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Revolutionary anarchy
Source: The Inner Sea World Guide, pg(s). 70ff. (1E)
Lost Omens World Guide, pg(s). 126 (2E)

Galt (pronounced GALT)1 is a land in the Shining Kingdoms of northeastern Avistan where once high ideals have been laid low and mob rule has led to chaos. Galt was once a vassal nation of Cheliax, but also known for its free thinkers, poets, and artists. After the death of Aroden and the rise of House Thrune in Cheliax, the people of Galt decided to throw off their foreign rulers, along with their own nobles who had colluded with them. The Red Revolution followed in which many, many nobles lost their heads. The problem was the executions did not end the bloodshed and, within five years, the severed heads of the ministers of the first government rolled down the steps of the guillotines. In the decades since, over a dozen governments have ruled Galt, rising and falling like the waves of a stormy sea.234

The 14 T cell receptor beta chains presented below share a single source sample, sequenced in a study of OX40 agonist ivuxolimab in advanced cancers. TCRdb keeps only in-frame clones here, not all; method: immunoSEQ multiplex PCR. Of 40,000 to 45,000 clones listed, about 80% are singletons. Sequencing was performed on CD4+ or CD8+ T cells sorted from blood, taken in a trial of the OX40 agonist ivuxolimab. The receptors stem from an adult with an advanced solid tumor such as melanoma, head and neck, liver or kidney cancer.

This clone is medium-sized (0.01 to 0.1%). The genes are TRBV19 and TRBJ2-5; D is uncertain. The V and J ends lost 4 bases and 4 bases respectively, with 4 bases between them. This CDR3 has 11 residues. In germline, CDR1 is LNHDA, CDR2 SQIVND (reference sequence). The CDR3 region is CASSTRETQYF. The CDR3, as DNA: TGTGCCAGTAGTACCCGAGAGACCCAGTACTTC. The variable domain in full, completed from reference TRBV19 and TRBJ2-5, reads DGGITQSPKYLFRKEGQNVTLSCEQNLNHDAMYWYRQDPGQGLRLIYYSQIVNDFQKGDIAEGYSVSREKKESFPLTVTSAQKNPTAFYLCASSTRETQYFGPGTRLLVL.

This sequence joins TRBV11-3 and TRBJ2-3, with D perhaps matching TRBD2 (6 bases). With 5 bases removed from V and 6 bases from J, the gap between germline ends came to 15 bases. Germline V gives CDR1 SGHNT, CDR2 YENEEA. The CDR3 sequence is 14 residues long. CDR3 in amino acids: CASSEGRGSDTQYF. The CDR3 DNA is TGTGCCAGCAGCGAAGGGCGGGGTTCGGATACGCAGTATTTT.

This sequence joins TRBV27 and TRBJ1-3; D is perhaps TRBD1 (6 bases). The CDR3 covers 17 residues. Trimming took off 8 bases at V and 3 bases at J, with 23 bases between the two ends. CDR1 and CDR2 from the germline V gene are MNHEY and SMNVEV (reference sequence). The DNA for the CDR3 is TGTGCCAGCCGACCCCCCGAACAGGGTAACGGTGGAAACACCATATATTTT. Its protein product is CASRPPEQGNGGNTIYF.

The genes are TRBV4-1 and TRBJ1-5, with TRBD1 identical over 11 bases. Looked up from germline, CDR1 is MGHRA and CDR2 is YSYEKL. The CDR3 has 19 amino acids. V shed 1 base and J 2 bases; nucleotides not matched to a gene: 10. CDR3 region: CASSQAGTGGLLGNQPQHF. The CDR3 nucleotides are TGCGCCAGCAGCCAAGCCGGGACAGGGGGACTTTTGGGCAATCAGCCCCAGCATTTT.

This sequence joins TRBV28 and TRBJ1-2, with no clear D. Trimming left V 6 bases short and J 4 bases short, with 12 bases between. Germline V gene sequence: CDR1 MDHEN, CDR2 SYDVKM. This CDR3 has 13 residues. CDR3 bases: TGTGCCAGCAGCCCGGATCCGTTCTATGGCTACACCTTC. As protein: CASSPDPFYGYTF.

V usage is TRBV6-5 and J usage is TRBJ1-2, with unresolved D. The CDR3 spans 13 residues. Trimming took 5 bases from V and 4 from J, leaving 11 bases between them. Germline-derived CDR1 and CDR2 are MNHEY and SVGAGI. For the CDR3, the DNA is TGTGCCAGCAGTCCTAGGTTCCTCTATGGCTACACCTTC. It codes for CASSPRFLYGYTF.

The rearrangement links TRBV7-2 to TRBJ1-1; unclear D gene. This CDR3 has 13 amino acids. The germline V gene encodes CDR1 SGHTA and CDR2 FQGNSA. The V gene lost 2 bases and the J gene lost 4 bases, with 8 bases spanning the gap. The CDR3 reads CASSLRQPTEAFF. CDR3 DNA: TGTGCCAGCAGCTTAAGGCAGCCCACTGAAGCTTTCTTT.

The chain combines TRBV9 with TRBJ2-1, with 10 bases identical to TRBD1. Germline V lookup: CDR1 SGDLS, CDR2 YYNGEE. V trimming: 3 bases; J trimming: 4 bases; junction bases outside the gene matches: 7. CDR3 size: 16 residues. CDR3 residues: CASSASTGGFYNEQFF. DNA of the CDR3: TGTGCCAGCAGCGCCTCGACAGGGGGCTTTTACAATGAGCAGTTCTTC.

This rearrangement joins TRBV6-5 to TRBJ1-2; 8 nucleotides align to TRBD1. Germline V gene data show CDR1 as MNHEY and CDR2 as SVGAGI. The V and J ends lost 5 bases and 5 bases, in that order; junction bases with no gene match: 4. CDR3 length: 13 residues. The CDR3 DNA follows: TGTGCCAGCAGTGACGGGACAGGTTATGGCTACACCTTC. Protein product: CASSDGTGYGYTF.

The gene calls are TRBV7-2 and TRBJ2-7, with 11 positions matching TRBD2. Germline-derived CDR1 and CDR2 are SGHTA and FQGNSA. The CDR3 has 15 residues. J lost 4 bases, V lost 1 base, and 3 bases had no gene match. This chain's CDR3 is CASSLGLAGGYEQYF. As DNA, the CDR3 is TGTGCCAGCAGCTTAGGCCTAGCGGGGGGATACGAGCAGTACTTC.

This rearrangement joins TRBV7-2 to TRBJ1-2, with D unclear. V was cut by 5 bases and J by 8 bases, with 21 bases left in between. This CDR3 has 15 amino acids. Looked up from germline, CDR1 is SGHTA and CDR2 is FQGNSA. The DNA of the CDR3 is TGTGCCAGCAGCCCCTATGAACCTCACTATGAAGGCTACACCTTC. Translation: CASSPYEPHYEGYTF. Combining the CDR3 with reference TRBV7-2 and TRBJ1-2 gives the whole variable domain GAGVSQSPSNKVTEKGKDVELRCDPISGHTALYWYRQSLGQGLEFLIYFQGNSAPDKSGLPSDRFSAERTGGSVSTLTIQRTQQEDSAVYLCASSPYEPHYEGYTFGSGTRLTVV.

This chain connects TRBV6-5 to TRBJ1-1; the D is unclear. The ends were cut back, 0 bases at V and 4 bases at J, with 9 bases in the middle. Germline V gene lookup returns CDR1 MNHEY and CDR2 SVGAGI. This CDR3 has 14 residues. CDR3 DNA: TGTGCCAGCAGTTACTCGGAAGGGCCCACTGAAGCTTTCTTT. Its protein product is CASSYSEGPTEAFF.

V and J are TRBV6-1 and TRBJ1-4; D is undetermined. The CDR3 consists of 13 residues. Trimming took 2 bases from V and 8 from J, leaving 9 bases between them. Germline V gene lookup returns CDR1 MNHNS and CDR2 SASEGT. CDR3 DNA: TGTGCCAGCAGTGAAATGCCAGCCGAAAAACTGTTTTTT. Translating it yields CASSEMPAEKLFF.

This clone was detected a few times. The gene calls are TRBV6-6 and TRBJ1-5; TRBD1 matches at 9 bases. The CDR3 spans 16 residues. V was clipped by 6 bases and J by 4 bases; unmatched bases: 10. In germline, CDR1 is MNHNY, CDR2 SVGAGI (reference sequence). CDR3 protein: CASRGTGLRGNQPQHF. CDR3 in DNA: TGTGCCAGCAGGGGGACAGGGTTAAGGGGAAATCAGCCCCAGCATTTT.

A Gray Gardener prepares a final blade.

Galt was founded during the early years of the Age of Enthronement as a province of the Empire of Taldor in 115 AR.5

Galt has always been a nation of free thinkers and radicals renowned for brilliant poets, artists, and philosophers whose ideas shaped the politics of the whole of Avistan. Despite being acquired by Cheliax during the Even-Tongued Conquest, which commenced in 4081 AR following Cheliax's secession during the Taldan conflict with Qadira, Galt continued to uphold this image. It drew independent thinkers to its prestigious universities and adventurers to its unspoiled forests.2